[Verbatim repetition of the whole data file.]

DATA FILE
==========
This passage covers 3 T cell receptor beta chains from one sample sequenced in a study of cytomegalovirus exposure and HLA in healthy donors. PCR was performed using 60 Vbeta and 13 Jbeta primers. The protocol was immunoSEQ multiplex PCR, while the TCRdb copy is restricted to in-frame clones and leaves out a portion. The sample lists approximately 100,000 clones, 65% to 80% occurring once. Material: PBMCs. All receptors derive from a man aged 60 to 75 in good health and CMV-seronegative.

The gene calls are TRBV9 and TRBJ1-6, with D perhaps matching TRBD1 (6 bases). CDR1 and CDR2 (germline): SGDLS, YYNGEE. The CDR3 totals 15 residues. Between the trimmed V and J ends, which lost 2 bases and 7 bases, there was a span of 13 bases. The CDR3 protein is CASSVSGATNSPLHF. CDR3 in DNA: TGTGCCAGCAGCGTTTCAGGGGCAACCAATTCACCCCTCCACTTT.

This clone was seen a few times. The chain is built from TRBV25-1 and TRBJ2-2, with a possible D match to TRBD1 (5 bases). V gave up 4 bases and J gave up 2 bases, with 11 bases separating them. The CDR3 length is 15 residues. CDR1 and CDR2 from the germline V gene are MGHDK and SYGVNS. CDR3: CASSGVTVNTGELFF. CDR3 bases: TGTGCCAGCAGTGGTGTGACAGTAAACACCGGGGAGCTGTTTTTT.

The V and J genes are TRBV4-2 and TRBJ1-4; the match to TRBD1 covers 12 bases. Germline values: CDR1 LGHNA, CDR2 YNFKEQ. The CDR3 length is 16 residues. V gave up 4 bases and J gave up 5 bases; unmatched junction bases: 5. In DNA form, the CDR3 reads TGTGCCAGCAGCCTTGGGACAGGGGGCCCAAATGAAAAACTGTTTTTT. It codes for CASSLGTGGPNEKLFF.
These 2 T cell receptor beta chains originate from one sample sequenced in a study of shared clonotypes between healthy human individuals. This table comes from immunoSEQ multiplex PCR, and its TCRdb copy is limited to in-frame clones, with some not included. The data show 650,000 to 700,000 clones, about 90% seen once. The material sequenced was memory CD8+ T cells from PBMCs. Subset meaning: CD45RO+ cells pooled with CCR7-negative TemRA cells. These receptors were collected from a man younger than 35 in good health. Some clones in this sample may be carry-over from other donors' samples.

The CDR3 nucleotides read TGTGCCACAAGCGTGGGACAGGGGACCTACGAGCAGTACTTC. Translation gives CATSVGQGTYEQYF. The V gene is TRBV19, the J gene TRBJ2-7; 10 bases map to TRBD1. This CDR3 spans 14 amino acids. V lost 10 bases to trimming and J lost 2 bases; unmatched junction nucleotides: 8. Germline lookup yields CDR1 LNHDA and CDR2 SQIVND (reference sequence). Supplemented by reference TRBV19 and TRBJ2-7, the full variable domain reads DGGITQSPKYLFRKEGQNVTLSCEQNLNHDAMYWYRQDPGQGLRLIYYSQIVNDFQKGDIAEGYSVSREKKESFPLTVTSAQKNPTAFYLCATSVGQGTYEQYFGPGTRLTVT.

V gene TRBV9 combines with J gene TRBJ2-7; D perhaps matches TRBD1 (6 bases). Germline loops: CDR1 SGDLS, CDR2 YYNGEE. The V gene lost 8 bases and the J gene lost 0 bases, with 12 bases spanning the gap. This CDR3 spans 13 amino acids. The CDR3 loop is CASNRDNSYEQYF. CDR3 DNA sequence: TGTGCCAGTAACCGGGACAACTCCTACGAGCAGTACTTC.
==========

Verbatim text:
This passage covers 3 T cell receptor beta chains from one sample sequenced in a study of cytomegalovirus exposure and HLA in healthy donors. PCR was performed using 60 Vbeta and 13 Jbeta primers. The protocol was immunoSEQ multiplex PCR, while the TCRdb copy is restricted to in-frame clones and leaves out a portion. The sample lists approximately 100,000 clones, 65% to 80% occurring once. Material: PBMCs. All receptors derive from a man aged 60 to 75 in good health and CMV-seronegative.

The gene calls are TRBV9 and TRBJ1-6, with D perhaps matching TRBD1 (6 bases). CDR1 and CDR2 (germline): SGDLS, YYNGEE. The CDR3 totals 15 residues. Between the trimmed V and J ends, which lost 2 bases and 7 bases, there was a span of 13 bases. The CDR3 protein is CASSVSGATNSPLHF. CDR3 in DNA: TGTGCCAGCAGCGTTTCAGGGGCAACCAATTCACCCCTCCACTTT.

This clone was seen a few times. The chain is built from TRBV25-1 and TRBJ2-2, with a possible D match to TRBD1 (5 bases). V gave up 4 bases and J gave up 2 bases, with 11 bases separating them. The CDR3 length is 15 residues. CDR1 and CDR2 from the germline V gene are MGHDK and SYGVNS. CDR3: CASSGVTVNTGELFF. CDR3 bases: TGTGCCAGCAGTGGTGTGACAGTAAACACCGGGGAGCTGTTTTTT.

The V and J genes are TRBV4-2 and TRBJ1-4; the match to TRBD1 covers 12 bases. Germline values: CDR1 LGHNA, CDR2 YNFKEQ. The CDR3 length is 16 residues. V gave up 4 bases and J gave up 5 bases; unmatched junction bases: 5. In DNA form, the CDR3 reads TGTGCCAGCAGCCTTGGGACAGGGGGCCCAAATGAAAAACTGTTTTTT. It codes for CASSLGTGGPNEKLFF.
These 2 T cell receptor beta chains originate from one sample sequenced in a study of shared clonotypes between healthy human individuals. This table comes from immunoSEQ multiplex PCR, and its TCRdb copy is limited to in-frame clones, with some not included. The data show 650,000 to 700,000 clones, about 90% seen once. The material sequenced was memory CD8+ T cells from PBMCs. Subset meaning: CD45RO+ cells pooled with CCR7-negative TemRA cells. These receptors were collected from a man younger than 35 in good health. Some clones in this sample may be carry-over from other donors' samples.

The CDR3 nucleotides read TGTGCCACAAGCGTGGGACAGGGGACCTACGAGCAGTACTTC. Translation gives CATSVGQGTYEQYF. The V gene is TRBV19, the J gene TRBJ2-7; 10 bases map to TRBD1. This CDR3 spans 14 amino acids. V lost 10 bases to trimming and J lost 2 bases; unmatched junction nucleotides: 8. Germline lookup yields CDR1 LNHDA and CDR2 SQIVND (reference sequence). Supplemented by reference TRBV19 and TRBJ2-7, the full variable domain reads DGGITQSPKYLFRKEGQNVTLSCEQNLNHDAMYWYRQDPGQGLRLIYYSQIVNDFQKGDIAEGYSVSREKKESFPLTVTSAQKNPTAFYLCATSVGQGTYEQYFGPGTRLTVT.

V gene TRBV9 combines with J gene TRBJ2-7; D perhaps matches TRBD1 (6 bases). Germline loops: CDR1 SGDLS, CDR2 YYNGEE. The V gene lost 8 bases and the J gene lost 0 bases, with 12 bases spanning the gap. This CDR3 spans 13 amino acids. The CDR3 loop is CASNRDNSYEQYF. CDR3 DNA sequence: TGTGCCAGTAACCGGGACAACTCCTACGAGCAGTACTTC.